The Fog of Cog

In May 2002-2007, filmmakers Peter Fischli and David Weiss threatened legal action against Honda over similarities between the 'Cog' commercial and 'The Way Things Go' (Der Lauf der Dinge), a 30-minute film they produced in 1987.

Although the principle direction of the Cog may well have taken its inspiration from The Way Things Go, the Cog is a very different undertaking. The purpose of the Cog was to sell a product, the purpose of The Way Things Go was primarily aesthetic.

There are very few new ideas, and we all reference other works when we create 'new' works. I've lost count of the times my 'new idea' has been presented elsewhere before I've even had it! I'm not for a moment advocating the copying of creative work. I spend a large part of my days being 'creative' and when I see something I've put a lot of time and effort into being presented by someone as if it's their work, it infuriates me. That said, referencing other works and making something new from the examples of external sources is very much part of the creative process.

There are major similarities between the Cog and The Way Things Go, but I feel the Cog doesn't cross the boundary from inspiration to content theft.
Cog screenshot: click to enlarge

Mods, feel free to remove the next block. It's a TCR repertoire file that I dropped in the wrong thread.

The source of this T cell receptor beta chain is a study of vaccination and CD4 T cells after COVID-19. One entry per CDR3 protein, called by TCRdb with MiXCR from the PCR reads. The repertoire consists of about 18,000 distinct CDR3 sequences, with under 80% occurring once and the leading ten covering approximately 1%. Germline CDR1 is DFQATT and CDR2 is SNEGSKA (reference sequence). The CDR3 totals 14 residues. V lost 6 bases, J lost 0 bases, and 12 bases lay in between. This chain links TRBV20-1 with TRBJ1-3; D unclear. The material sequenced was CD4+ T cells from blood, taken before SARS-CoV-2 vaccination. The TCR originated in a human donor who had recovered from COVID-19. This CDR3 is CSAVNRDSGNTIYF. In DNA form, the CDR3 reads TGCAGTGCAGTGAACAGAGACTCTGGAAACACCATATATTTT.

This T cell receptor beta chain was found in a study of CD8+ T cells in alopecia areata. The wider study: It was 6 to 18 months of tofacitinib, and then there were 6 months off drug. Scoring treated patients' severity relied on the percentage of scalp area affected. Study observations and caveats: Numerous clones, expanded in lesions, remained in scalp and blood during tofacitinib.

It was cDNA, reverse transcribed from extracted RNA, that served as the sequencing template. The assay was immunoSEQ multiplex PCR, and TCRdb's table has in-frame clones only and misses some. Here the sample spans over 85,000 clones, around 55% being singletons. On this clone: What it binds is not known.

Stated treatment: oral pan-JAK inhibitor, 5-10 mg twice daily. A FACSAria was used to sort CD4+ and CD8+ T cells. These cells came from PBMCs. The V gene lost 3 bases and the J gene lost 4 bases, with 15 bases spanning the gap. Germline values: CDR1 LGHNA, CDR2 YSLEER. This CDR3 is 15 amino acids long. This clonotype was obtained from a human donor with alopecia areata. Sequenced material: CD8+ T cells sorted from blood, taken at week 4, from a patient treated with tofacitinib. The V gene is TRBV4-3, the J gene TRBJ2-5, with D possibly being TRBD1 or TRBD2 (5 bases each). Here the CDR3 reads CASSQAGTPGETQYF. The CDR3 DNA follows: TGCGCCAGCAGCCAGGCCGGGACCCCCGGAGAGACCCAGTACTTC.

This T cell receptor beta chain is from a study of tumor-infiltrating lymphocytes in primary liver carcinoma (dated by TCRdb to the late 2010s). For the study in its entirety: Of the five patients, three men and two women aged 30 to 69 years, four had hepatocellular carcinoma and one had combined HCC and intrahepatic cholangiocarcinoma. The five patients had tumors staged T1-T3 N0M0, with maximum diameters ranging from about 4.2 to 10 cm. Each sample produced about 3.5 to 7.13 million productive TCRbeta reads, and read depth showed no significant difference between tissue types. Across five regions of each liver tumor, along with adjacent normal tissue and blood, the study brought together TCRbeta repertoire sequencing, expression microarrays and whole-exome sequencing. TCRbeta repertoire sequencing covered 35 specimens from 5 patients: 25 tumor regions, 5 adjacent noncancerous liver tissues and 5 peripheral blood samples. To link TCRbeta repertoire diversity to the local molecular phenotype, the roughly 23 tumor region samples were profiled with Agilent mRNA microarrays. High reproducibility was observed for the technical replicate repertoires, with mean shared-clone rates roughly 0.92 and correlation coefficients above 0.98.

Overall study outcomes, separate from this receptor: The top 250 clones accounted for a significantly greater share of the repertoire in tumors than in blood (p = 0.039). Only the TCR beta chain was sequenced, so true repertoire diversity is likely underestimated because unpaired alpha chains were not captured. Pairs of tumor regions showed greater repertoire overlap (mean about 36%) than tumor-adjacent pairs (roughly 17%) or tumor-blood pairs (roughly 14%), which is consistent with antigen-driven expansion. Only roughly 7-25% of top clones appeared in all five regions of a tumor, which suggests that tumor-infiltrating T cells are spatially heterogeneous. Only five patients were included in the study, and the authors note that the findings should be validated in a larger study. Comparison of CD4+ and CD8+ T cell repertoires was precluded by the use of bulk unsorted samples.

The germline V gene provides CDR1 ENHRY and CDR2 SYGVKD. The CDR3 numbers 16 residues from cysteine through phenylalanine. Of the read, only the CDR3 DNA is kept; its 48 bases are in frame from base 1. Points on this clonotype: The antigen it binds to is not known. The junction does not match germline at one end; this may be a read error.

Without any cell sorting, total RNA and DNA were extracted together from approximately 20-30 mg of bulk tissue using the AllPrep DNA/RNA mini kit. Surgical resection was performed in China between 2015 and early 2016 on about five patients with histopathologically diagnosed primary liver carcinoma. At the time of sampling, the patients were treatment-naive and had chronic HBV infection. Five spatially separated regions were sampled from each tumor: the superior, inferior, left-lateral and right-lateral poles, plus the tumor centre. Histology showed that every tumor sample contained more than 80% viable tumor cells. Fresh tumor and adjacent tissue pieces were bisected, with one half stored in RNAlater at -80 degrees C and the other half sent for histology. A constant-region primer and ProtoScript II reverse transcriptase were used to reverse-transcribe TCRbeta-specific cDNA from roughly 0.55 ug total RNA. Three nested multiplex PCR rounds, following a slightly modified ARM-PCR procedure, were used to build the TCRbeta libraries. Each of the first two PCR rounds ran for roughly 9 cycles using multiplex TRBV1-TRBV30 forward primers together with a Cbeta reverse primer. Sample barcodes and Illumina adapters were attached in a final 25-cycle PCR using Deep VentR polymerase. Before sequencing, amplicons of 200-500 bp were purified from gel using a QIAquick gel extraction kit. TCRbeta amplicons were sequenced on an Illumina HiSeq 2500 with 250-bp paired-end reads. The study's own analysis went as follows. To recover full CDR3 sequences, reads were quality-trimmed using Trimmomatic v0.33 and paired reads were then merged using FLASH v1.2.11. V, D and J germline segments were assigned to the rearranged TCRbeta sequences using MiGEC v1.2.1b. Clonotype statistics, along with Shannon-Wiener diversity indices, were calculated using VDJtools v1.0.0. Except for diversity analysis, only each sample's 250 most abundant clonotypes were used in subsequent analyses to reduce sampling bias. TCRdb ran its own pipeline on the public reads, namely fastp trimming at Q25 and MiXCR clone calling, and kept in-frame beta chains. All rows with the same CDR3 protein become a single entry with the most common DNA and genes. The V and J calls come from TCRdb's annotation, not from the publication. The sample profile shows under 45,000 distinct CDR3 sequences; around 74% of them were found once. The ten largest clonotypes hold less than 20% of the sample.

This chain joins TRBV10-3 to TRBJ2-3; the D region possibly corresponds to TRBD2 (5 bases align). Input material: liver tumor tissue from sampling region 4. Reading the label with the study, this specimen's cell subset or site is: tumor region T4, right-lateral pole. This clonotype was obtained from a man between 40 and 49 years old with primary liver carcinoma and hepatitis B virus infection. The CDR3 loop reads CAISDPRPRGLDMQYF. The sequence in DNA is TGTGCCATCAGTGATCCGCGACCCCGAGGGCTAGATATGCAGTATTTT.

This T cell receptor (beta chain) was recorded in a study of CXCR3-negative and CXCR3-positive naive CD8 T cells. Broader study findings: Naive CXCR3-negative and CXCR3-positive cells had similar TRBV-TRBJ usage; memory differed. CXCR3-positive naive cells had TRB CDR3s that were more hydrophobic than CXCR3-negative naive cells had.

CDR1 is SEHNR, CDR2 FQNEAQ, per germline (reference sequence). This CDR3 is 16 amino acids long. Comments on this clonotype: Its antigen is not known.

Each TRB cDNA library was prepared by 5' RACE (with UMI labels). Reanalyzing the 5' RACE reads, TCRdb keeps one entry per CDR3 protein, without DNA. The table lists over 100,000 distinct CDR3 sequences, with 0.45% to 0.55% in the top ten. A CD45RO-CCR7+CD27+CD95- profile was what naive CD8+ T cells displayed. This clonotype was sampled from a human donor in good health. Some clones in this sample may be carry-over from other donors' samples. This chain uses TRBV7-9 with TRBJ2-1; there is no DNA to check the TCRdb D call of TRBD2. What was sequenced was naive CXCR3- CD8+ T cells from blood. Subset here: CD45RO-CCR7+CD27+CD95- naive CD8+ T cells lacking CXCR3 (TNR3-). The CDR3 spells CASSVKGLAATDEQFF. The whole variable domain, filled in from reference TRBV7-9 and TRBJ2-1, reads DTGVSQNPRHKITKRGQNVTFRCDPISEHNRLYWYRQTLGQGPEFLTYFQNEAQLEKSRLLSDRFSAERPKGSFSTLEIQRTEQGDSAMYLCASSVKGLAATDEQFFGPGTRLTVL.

The Way Things Go screenshot: click to enlarge

The most important issue is whether the creators of the Cog made something significantly new as compared with the 'source work'. For various reasons I feel the Cog stands on it's own, not least because the context of the Cog is entirely different than The Way Things Go, and context, as Marcel Duchamp long ago pointed out, is everything.

Make It Real

When the advertising medium, be it paper, digital, or text, becomes the object of desire as much as the promoted product, the lines of the customer's engagement blur.
HP mini CD Rom: click to enlarge
HP ad pack: click to enlarge

Hewlett Packard's advertisers created a mini rectangular CD Rom with the face of a Digital Camera printed on one side, all housed in a three way paper wallet...

Art, design, and advertising perfectly married as the aspirations and creative drive of the target audience was manipulated in an exquisite production.

Watch This Space

Disney's Kim Possible 'Kimmunicator' was positioned in comics with the the text 'Are you ready for your secret mission?' printed on the back.